James Maas, PhD, MD


Dr. James Maas is a neurologist who specializes in treating patients with movement disorders, including Parkinson's disease, essential tremor and dystonia. He sees patients at the Movement Disorder and Neuromodulation Center at Mount Zion.

Maas' research centers on the role of proteins implicated in Parkinson's disease, as well as molecules that determine function in dopamine neurons.

Maas received his medical degree from the Washington University School of Medicine in St. Louis, where he also completed a doctorate in neuroscience. He then completed a residency in neuroscience at UCSF.

A clinical professor of neurology, Maas belongs to the American Academy of Neurology.


Movement Disorder and Neuromodulation Center
1635 Divisadero St., Suite 520
San Francisco, CA 94115
Neurology: (415) 353-2311
Neurosurgery: (415) 353-2071
Fax: (415) 353-9060

Hours: Monday to Friday
8 a.m. – 5 p.m.

Board Certification

Neurology, American Board of Psychiatry and Neurology

Academic Title

Assistant Professor

More about James Maas


Washington State University, M.D.; Doctorate of Philosophy, Neuroscience 2006


UCSF Medical Center 2010


UCSF, Neurology 2012

Selected Research and Publications

  1. Maas JW, Yang J, Edwards RH. Endogenous Leucine-Rich Repeat Kinase 2 Slows Synaptic Vesicle Recycling in Striatal Neurons. Front Synaptic Neurosci. 2017; 9:5.
  2. Asensio CS, Sirkis DW, Maas JW, Egami K, To TL, Brodsky FM, Shu X, Cheng Y, Edwards RH. Self-assembly of VPS41 promotes sorting required for biogenesis of the regulated secretory pathway. Dev Cell. 2013 Nov 25; 27(4):425-37.
  3. Maas JW. Inherited myelopathies. Semin Neurol. 2012 Apr; 32(2):114-22.
  4. Lee HY, Huang Y, Bruneau N, Roll P, Roberson ED, Hermann M, Quinn E, Maas J, Edwards R, Ashizawa T, Baykan B, Bhatia K, Bressman S, Bruno MK, Brunt ER, Caraballo R, Echenne B, Fejerman N, Frucht S, Gurnett CA, Hirsch E, Houlden H, Jankovic J, Lee WL, Lynch DR, Mohammed S, Müller U, Nespeca MP, Renner D, Rochette J, Rudolf G, Saiki S, Soong BW, Swoboda KJ, Tucker S, Wood N, Hanna M, Bowcock AM, Szepetowski P, Fu YH, Ptácek LJ. Mutations in the gene PRRT2 cause paroxysmal kinesigenic dyskinesia with infantile convulsions. Cell Rep. 2012 Jan 26; 1(1):2-12.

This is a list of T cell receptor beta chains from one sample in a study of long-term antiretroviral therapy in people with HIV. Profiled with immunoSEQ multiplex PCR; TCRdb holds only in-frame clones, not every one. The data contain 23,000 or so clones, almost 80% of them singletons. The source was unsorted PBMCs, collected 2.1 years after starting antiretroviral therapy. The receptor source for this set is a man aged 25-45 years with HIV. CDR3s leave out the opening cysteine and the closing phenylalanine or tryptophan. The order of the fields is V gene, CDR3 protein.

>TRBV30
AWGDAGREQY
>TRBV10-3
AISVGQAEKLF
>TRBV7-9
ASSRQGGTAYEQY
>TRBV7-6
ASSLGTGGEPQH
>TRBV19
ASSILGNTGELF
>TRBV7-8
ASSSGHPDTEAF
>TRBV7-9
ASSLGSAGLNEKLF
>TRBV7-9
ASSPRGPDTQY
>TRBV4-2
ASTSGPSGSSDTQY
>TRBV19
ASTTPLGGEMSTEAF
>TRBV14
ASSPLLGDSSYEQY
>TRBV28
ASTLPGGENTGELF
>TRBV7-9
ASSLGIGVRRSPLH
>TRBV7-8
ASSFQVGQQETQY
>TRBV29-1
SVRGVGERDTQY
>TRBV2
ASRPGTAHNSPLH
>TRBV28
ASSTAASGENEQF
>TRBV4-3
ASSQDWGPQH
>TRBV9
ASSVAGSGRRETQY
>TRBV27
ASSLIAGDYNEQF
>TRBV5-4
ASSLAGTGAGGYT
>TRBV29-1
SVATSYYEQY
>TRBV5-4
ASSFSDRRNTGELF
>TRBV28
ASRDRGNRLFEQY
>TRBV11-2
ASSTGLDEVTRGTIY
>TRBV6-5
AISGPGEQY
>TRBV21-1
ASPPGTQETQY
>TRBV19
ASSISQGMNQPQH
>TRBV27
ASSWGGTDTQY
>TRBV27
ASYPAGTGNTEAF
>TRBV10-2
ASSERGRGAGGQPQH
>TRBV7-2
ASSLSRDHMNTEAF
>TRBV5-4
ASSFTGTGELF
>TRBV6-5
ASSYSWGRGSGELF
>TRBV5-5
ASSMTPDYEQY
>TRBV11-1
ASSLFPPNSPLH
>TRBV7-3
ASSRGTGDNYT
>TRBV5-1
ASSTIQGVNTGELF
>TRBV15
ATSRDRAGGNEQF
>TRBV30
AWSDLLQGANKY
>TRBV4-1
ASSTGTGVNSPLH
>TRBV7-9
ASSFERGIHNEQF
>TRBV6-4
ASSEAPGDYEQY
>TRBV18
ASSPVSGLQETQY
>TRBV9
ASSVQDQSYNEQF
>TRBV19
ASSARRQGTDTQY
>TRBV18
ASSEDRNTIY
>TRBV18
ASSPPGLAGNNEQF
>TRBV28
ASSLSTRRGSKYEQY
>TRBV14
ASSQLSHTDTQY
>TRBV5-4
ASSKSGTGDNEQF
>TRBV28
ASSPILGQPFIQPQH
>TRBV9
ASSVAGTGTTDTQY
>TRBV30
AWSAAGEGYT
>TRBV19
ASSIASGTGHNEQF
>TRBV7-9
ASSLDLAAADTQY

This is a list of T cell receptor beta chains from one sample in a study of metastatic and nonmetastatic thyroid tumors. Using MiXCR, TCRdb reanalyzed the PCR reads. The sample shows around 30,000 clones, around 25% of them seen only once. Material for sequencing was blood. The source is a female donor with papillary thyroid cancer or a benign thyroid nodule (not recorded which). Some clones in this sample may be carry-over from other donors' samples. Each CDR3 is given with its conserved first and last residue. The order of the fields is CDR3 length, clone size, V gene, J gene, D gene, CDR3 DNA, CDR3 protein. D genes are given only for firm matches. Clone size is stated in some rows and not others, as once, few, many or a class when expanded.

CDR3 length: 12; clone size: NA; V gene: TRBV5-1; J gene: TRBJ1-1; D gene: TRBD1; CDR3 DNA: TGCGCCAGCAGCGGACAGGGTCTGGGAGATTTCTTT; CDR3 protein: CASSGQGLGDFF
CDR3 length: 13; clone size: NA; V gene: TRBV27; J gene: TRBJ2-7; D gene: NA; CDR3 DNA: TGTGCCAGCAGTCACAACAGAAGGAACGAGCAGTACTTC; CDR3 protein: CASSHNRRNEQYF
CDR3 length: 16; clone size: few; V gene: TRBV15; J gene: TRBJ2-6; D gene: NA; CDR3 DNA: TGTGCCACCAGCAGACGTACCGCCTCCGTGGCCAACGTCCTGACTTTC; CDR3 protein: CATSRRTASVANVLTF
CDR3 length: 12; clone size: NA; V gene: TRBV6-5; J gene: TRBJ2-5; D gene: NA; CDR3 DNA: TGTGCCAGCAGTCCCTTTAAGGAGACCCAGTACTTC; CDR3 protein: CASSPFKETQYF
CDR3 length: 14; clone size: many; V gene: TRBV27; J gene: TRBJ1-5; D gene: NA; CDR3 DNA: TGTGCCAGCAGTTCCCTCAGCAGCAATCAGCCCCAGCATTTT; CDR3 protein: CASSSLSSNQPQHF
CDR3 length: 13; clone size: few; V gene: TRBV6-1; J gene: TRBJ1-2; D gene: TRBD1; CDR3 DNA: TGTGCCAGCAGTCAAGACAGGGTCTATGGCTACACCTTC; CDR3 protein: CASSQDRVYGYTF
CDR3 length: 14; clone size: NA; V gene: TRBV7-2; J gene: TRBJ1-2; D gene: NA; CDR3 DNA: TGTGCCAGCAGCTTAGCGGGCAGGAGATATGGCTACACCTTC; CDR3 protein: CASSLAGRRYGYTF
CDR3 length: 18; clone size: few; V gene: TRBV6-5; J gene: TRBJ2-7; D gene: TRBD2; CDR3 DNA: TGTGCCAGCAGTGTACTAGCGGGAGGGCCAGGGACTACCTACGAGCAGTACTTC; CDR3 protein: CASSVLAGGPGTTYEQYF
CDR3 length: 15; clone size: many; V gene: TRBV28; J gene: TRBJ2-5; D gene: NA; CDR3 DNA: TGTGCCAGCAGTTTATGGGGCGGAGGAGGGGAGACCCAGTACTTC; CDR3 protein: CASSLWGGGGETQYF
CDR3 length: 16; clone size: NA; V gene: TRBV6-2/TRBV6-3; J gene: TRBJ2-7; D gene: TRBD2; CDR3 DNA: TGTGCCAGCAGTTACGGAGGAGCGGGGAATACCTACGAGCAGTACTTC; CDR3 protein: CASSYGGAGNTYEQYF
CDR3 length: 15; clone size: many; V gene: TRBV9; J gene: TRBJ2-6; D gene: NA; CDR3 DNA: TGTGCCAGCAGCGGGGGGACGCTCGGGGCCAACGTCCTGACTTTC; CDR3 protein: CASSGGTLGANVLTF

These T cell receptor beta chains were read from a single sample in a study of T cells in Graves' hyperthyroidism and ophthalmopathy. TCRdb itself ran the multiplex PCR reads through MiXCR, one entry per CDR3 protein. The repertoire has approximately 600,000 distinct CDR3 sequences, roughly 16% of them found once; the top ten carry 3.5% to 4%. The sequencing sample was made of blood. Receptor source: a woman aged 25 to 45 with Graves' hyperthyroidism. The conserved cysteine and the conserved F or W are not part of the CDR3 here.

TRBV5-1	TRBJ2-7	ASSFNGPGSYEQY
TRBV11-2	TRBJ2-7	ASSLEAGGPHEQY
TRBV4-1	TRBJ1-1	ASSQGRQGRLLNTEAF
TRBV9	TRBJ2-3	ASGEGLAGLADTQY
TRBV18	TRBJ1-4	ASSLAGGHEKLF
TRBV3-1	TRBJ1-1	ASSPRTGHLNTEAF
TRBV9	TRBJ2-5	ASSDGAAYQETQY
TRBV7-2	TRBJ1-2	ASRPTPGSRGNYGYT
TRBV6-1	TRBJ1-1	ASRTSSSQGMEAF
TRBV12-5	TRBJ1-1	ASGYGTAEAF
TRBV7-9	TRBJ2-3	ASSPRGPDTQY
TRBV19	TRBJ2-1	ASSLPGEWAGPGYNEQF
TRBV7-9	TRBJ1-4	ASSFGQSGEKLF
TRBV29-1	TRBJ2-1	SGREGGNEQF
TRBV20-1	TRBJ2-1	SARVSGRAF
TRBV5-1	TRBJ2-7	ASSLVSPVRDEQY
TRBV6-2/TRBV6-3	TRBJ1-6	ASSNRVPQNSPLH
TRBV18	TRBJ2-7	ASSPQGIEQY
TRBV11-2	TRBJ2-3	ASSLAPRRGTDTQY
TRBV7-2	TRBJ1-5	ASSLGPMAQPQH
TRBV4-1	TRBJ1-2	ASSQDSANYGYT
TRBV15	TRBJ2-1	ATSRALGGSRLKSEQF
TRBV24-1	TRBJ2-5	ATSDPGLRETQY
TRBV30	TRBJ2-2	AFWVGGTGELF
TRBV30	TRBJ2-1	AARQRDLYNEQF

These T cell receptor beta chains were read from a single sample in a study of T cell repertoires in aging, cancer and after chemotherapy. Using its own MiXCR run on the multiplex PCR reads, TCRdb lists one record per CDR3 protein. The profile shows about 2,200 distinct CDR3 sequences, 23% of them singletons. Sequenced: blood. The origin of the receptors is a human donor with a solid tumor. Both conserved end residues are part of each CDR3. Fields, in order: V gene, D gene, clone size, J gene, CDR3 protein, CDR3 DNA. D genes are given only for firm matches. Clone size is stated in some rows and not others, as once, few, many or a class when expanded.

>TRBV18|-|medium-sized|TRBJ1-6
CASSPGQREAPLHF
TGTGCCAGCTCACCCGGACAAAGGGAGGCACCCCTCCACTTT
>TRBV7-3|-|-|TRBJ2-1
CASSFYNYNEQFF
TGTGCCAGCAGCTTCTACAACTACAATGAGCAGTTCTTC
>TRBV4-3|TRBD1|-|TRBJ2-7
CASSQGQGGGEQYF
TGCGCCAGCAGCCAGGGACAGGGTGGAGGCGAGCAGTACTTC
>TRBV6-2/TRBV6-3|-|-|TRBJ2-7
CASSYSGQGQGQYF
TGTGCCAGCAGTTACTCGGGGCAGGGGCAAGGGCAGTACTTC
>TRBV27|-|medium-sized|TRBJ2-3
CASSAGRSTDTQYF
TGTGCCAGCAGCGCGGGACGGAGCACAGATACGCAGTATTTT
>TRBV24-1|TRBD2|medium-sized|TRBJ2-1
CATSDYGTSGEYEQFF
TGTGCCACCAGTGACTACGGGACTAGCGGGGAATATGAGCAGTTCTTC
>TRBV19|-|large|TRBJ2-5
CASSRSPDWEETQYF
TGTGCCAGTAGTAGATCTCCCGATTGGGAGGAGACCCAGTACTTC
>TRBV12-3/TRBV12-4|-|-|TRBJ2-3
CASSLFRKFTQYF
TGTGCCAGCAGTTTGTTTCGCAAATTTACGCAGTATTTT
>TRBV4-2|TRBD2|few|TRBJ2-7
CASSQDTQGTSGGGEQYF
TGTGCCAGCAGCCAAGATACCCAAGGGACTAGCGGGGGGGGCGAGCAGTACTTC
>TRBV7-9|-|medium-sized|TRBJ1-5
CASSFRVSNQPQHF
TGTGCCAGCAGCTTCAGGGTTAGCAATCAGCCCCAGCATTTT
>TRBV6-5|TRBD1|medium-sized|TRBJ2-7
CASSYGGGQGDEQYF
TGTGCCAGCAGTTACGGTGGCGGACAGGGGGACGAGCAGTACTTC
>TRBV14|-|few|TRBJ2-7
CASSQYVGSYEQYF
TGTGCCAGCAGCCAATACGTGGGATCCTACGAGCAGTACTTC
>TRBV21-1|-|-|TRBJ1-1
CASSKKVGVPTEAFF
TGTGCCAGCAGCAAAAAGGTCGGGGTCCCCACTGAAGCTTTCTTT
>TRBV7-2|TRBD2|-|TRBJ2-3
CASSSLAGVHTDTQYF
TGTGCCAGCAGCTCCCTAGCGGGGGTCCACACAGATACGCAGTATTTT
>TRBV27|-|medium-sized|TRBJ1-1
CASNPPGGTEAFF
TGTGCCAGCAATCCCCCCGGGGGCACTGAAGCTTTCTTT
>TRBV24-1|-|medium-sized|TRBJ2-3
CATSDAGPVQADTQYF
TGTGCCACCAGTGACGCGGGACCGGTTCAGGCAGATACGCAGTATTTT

5. Wieczorek L, Maas JW, Muglia LM, Vogt SK, Muglia LJ. Temporal and regional regulation of gene expression by calcium-stimulated adenylyl cyclase activity during fear memory. PLoS One. 2010 Oct 14; 5(10):e13385.
  6. Conti AC, Maas JW, Moulder KL, Jiang X, Dave BA, Mennerick S, Muglia LJ. Adenylyl cyclases 1 and 8 initiate a presynaptic homeostatic response to ethanol treatment. PLoS One. 2009 May 27; 4(5):e5697.
  7. Conti AC, Maas JW, Muglia LM, Dave BA, Vogt SK, Tran TT, Rayhel EJ, Muglia LJ. Distinct regional and subcellular localization of adenylyl cyclases type 1 and 8 in mouse brain. Neuroscience. 2007 May 11; 146(2):713-29.
  8. Maas JW, Vogt SK, Chan GC, Pineda VV, Storm DR, Muglia LJ. Calcium-stimulated adenylyl cyclases are critical modulators of neuronal ethanol sensitivity. J Neurosci. 2005 Apr 20; 25(16):4118-26.
  9. Maas JW, Indacochea RA, Muglia LM, Tran TT, Vogt SK, West T, Benz A, Shute AA, Holtzman DM, Mennerick S, Olney JW, Muglia LJ. Calcium-stimulated adenylyl cyclases modulate ethanol-induced neurodegeneration in the neonatal brain. J Neurosci. 2005 Mar 02; 25(9):2376-85.
  10. Wei F, Qiu CS, Kim SJ, Muglia L, Maas JW, Pineda VV, Xu HM, Chen ZF, Storm DR, Muglia LJ, Zhuo M. Genetic elimination of behavioral sensitization in mice lacking calmodulin-stimulated adenylyl cyclases. Neuron. 2002 Nov 14; 36(4):713-26.
  11. Huang YH, Maas JW. D-Amphetamine at low doses suppresses noradrenergic functions. Eur J Pharmacol. 1981 Nov 05; 75(4):187-95.
  12. Huang YH, Maas JW, Hu GH. The time course of noradrenergic pre- and postsynaptic activity during chronic desipramine treatment. Eur J Pharmacol. 1980 Nov 07; 68(1):41-7.
  13. Maas JW, Huang Y. Noradrenergic function and depression, too much or too little? Can J Neurol Sci. 1980 Aug; 7(3):267-8.
  14. Redmond DE, Huang YH, Snyder DR, Maas JW, Baulu J. Hyperphagia and hyperdipsia after locus coeruleus lesions in the stumptailed monkey. Life Sci. 1977 May 01; 20(9):1619-28.
  15. Redmond DE, Huang YH, Snyder DR, Maas JW. Behavioral effects of stimulation of the nucleus locus coeruleus in the stump-tailed monkey Macaca arctoides. Brain Res. 1976 Nov 12; 116(3):502-10.
  16. Huang YH, Maas JW. Stimulation of the dorsal noradrenergic dundle and field potentials in the locus coeruleus. Brain Res. 1976 Oct 08; 115(1):91-7.
  17. Huang YH, Redmond DE, Snyder DR, Maas JW. In vivo location and destruction of the locus coeruleus in the stumptail macaque (Macaca arctoides). Brain Res. 1975 Dec 12; 100(1):157-62.

Publications are derived from MEDLINE/PubMed and provided by UCSF Profiles, a service of the Clinical & Translational Science Institute (CTSI) at UCSF. Researchers can make corrections and additions to their publications by logging on to UCSF Profiles.